Deirdre K. Mulligan
Author(s): Deirdre K. Mulligan
recent White Paper on privacy from the U.S. Department of Commerce
encourages, "the development of voluntary, enforceable privacy codes of
conduct in specific industries through the collaborative efforts of
multi-stakeholder groups, the Federal Trade Commission (FTC), and a
envisages a coordination of multi-stakeholder groups through a new
voluntary but enforceable codes of conduct. Compliance with such a code
would serve as a safe harbor for companies facing certain complaints
about their privacy practices".
Privacy codes of practice have extensive histories in a number of countries outside the United States. At various times, they have been adopted to anticipate privacy legislation, to supplement privacy legislation, to preempt privacy legislation, and to implement privacy legislation. This paper draws upon international experiences and interviews with chief privacy officers to offer important lessons for American policymakers about how codes of practice might best encourage privacy protection on the ground.
Despite obvious differences, the Canadian policy experience may be especially instructive. Private sector regulation was originally based on a bottom-up approach through which legislation, called the Personal Information Protection and Electronic Documents Act of 2000, was based on a voluntarily negotiated standard through the Canadian Standards Association (CSA). This in turn was based on existing sectoral codes of practice, of the kind envisaged by the U.S. Department of Commerce. What has been the experience over the last decade? What useful lessons can be drawn for U.S. policy? What are the economic, technological, legal, and social conditions under which codes of practice might promote better privacy protection?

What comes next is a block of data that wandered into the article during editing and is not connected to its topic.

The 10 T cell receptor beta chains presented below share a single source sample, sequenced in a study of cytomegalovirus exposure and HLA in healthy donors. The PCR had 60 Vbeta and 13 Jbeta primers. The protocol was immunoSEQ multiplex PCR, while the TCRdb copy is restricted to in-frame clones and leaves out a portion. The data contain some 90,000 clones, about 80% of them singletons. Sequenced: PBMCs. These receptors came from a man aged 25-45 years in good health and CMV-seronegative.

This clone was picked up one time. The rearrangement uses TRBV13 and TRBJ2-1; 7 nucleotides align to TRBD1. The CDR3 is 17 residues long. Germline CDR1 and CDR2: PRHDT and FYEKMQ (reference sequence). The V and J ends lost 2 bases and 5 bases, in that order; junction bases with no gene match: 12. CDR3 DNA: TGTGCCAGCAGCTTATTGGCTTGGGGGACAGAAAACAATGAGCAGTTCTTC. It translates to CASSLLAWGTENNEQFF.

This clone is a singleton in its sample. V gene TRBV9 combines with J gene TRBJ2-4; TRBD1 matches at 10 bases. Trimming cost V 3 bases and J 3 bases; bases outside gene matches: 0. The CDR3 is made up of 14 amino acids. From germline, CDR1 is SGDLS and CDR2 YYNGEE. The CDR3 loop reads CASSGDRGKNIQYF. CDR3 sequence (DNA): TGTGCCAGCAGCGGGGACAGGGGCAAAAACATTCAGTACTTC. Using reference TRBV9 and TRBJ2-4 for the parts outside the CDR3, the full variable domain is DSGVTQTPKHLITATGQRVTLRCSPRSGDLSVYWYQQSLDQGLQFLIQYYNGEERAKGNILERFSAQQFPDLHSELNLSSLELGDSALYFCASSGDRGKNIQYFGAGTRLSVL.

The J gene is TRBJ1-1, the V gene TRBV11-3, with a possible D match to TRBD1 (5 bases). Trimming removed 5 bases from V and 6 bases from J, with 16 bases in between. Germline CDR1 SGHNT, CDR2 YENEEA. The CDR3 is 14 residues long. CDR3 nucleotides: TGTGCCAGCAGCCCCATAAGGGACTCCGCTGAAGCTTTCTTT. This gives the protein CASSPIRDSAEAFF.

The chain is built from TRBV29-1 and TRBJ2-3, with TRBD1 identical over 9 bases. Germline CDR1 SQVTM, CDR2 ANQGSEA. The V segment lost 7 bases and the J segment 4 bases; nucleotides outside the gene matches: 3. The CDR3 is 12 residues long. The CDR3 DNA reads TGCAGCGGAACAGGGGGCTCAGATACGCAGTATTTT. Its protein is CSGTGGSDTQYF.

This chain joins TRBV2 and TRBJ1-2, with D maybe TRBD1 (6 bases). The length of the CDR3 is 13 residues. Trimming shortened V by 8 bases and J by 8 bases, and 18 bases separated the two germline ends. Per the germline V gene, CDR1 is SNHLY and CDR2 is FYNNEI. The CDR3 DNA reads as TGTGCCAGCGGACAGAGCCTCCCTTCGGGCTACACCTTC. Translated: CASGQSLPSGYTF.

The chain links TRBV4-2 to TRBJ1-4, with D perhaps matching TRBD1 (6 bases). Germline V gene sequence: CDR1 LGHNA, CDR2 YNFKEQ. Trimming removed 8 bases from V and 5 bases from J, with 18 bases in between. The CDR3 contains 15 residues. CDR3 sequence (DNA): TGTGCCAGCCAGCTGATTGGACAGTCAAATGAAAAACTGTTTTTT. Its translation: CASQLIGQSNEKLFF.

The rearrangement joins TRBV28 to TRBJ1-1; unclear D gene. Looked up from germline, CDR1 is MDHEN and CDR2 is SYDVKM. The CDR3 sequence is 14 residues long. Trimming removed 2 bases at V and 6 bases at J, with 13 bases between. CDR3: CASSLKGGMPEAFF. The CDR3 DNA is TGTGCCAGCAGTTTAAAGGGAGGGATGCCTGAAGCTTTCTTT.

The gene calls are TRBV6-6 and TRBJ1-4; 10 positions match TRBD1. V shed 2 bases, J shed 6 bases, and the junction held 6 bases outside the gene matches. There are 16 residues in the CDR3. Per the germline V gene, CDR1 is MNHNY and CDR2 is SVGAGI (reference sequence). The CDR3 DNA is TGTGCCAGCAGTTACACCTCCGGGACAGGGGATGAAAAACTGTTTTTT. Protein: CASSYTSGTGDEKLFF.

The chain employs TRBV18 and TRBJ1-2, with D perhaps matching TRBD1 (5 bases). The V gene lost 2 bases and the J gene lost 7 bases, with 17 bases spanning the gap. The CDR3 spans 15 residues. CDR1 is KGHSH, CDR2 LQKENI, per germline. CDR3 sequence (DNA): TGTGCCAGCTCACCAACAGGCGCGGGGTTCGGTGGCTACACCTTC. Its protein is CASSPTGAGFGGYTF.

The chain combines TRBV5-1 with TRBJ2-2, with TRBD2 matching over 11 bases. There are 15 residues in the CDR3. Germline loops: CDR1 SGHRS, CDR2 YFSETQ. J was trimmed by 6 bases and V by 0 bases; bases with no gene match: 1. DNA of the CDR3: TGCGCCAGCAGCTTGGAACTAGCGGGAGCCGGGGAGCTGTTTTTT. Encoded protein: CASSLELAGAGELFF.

Keywords: privacy, codes of conduct, internet governanceLink: http://papers.ssrn.com/sol3/papers.cfm?abstract_id=2230369